Thursday, December 5, 2013
By AVERY YALE KAMILA
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This summer, non-GMO labels sprouted up everywhere, from the farmers market to the grocery store. Recent laws passed by Maine and Connecticut, and under consideration in a number of other states, would require foods containing GMOs to be labeled.
Avery Yale Kamila photos
UPCOMING GMO RALLY
ACTIVISTS AROUND THE GLOBE plan to hold a second March Against Monsanto on Oct. 12. The event is intended to draw attention to Monsanto's global push for farmers to grow its patented GMO seeds. In Maine, organizers plan to meet in Portland's Monument Square at 2 p.m. Attendees are encouraged to bring a GMO-free picnic to enjoy before the march.
INTERNATIONAL GMO BANS
In India, where the battle over gene-altered crops has been intense and opponents have linked the high costs associated with GMO seeds to an epidemic of farmer suicides, an expert committee in July recommended a moratorium on field trials of GMO crops. The report, prepared for India's Supreme Court, calls for the moratorium to remain in effect until more studies examine the long-term safety of the crops. GMO versions of rice, eggplant and mustard (all plants which originated in India) will face a total ban if the report's recommendations are implemented.
Meanwhile, in Italy, an agricultural researcher planted two fields with GMO corn in April in defiance of Italian regulations. His act of civil disobedience was meant to call attention to Italy's sidestep of European Union approval for two GMO seeds – a corn variety and a potato variety. Italy requires a special permit for farmers to grow either crop, yet the agricultural ministry has never issued such a permit to any farmer. The illegal corn fields were later destroyed by environmental activists.
The same corn variety, known as MON810 and produced by Monsanto, stirred controversy in France in August. That's when a top administrative court ruled a government ban on its cultivation is illegal under EU rules. President Francois Hollande reacted by announcing an extension of the ban, pending a final decision in 2014, and his agriculture minister said the court didn't have the authority to overturn the ban. The current ban was enacted in 2008, overturned in 2011 and reinstated in 2012.
Facing such mounting opposition to GMOs in the European Union, Monsanto's European president, Jose Manuel Madero, told the Reuters news agency in July that the company plans to drop all approval requests for its patented GMO crops. The one exception would be its MON810 corn seed, which is one of only two GMO crops allowed in EU member nations. Madero said Monsanto would seek to renew approval for this seed.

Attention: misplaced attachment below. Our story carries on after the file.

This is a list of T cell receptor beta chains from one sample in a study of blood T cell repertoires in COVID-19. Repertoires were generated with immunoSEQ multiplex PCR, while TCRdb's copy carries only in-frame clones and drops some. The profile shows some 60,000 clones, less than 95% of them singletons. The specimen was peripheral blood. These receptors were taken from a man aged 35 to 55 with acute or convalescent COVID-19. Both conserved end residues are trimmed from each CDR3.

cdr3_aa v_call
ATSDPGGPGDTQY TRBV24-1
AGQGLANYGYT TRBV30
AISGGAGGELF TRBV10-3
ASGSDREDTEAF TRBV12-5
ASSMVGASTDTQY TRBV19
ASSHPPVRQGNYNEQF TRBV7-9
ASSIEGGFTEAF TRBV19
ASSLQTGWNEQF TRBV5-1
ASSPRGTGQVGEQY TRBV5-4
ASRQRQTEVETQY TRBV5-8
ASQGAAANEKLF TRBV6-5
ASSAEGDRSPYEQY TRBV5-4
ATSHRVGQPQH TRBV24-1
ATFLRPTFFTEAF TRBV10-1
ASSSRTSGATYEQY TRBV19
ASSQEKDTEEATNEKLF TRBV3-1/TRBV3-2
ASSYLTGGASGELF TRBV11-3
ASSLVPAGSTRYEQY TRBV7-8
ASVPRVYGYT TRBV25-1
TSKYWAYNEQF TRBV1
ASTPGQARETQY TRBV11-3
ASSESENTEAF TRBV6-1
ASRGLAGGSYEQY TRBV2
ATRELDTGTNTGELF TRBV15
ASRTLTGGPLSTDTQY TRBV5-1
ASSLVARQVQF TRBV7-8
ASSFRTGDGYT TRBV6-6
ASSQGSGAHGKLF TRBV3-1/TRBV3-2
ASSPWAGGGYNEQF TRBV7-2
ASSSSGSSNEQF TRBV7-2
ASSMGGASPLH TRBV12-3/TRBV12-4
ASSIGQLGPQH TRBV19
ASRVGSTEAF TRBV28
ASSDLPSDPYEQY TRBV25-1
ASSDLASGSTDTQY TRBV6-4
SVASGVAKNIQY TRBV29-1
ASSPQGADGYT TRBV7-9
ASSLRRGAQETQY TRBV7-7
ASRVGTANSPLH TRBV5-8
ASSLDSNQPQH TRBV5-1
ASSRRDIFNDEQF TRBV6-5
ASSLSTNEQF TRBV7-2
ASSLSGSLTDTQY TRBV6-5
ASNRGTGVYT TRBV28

Coming up at the end of the month, Finland holds a summit to explore the idea of declaring the country a GMO-free zone. The event will be hosted by the Finnish Parliament and will discuss whether there is potential economic advantage to be gained by such a move.
SEED FARMERS' LAWSUIT
In June, the Court of Appeals for the Federal Circuit in Washington, D.C. sided with Monsanto and a lower court in ruling a group of seed farmers lack standing to sue the biotech giant. The farmers decided last week to appeal the decision to the U.S. Supreme Court.
A group of 73 organizations and individual farmers joined the lawsuit originally brought in 2011 by the Maine-based Organic Seed Growers and Trade Association with legal backing from the New York-based Public Patent Foundation. The farmers want protection against patent infringement lawsuits if their crops become contaminated by Monsanto's gene-altered varieties.
While the court ruled the farmers don't have cause to bring the lawsuit, the farmers view the ruling as a partial victory because the decision was based on Monsanto's "binding assurances" during the legal proceedings not to sue farmers should their crops become polluted by Monsanto's patent-protected genes. Fear of such lawsuits is what prompted the lawsuit.
OREGON WHEAT SCANDAL
An incident in Oregon in late May demonstrated why seed growers worry about genetically engineered crops. The situation began when a farmer sprayed his wheat field with the weedkiller Roundup (a controversial herbicide made by Monsanto) and a small percentage of the wheat plants survived. Tests conducted at Oregon State University showed the surviving plants were Monsanto's never commercially approved Roundup Ready wheat, which can withstand the herbicide and was grown in field trials that ended in 2005.
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